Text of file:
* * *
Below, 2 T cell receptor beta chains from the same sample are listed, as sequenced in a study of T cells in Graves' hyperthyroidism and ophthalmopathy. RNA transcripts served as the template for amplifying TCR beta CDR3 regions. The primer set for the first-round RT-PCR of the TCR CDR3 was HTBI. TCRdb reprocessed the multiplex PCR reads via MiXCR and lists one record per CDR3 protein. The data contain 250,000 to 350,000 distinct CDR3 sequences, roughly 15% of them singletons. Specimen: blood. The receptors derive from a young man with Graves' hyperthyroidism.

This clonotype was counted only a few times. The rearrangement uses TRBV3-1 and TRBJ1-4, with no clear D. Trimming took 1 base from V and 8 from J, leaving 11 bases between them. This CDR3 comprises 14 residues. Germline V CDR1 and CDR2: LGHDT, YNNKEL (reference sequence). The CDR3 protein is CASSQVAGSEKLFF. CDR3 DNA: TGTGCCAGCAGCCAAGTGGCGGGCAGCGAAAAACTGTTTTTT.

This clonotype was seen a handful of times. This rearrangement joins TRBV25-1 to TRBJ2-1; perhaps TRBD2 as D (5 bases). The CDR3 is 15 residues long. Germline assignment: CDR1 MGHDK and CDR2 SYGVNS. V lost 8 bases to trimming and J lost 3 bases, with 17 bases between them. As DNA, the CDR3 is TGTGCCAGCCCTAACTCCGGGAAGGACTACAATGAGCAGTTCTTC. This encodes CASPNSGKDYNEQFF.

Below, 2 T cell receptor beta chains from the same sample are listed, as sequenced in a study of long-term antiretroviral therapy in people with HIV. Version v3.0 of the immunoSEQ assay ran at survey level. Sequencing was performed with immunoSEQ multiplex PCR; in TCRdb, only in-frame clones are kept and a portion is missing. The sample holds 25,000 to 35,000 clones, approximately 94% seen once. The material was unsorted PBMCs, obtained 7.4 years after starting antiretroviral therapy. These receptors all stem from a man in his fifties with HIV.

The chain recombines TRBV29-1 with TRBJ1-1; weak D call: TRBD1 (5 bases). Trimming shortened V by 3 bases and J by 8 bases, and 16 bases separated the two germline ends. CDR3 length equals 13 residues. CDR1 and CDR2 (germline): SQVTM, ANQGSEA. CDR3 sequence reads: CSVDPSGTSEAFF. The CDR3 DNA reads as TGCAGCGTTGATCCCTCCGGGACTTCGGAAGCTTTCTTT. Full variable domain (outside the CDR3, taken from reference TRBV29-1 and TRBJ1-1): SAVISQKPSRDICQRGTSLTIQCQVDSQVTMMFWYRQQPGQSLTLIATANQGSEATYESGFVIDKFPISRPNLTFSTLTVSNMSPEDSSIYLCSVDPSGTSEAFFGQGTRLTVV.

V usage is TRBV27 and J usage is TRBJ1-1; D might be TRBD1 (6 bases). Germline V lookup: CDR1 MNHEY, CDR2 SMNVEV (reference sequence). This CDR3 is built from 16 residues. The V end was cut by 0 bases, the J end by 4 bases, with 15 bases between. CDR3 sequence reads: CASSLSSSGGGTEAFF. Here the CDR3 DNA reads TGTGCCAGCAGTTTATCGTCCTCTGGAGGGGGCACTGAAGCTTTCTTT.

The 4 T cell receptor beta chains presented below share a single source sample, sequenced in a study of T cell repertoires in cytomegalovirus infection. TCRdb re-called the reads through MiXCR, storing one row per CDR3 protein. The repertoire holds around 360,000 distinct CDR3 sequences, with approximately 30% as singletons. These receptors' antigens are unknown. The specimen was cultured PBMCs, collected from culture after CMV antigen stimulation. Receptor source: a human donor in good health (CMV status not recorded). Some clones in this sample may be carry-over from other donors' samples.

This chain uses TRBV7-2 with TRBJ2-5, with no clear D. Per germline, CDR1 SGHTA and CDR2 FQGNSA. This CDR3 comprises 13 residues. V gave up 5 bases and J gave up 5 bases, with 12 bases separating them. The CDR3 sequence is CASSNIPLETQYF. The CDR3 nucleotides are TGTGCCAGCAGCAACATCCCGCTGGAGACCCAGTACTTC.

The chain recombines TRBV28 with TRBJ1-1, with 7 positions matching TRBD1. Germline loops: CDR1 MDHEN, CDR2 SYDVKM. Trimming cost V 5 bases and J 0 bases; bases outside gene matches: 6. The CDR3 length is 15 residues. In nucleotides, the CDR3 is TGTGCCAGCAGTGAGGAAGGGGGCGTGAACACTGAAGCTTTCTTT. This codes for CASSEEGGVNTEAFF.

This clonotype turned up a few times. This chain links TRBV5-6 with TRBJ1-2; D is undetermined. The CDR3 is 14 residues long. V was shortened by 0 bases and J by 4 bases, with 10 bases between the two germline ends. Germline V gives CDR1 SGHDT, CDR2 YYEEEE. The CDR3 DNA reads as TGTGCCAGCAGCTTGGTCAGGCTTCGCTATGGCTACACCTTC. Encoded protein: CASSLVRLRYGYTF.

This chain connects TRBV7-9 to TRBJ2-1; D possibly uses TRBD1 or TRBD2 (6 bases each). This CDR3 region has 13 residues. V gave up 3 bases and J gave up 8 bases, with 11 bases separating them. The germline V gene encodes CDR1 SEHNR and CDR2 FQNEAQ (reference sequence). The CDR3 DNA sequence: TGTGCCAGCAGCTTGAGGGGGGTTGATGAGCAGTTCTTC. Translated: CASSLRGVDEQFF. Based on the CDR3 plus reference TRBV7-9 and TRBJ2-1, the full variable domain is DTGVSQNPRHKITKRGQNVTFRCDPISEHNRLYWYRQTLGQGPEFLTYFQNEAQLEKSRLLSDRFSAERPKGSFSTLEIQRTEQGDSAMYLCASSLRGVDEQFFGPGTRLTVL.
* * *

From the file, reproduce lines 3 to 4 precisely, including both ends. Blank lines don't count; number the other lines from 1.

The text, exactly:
This clonotype was seen a handful of times. This rearrangement joins TRBV25-1 to TRBJ2-1; perhaps TRBD2 as D (5 bases). The CDR3 is 15 residues long. Germline assignment: CDR1 MGHDK and CDR2 SYGVNS. V lost 8 bases to trimming and J lost 3 bases, with 17 bases between them. As DNA, the CDR3 is TGTGCCAGCCCTAACTCCGGGAAGGACTACAATGAGCAGTTCTTC. This encodes CASPNSGKDYNEQFF.

Below, 2 T cell receptor beta chains from the same sample are listed, as sequenced in a study of long-term antiretroviral therapy in people with HIV. Version v3.0 of the immunoSEQ assay ran at survey level. Sequencing was performed with immunoSEQ multiplex PCR; in TCRdb, only in-frame clones are kept and a portion is missing. The sample holds 25,000 to 35,000 clones, approximately 94% seen once. The material was unsorted PBMCs, obtained 7.4 years after starting antiretroviral therapy. These receptors all stem from a man in his fifties with HIV.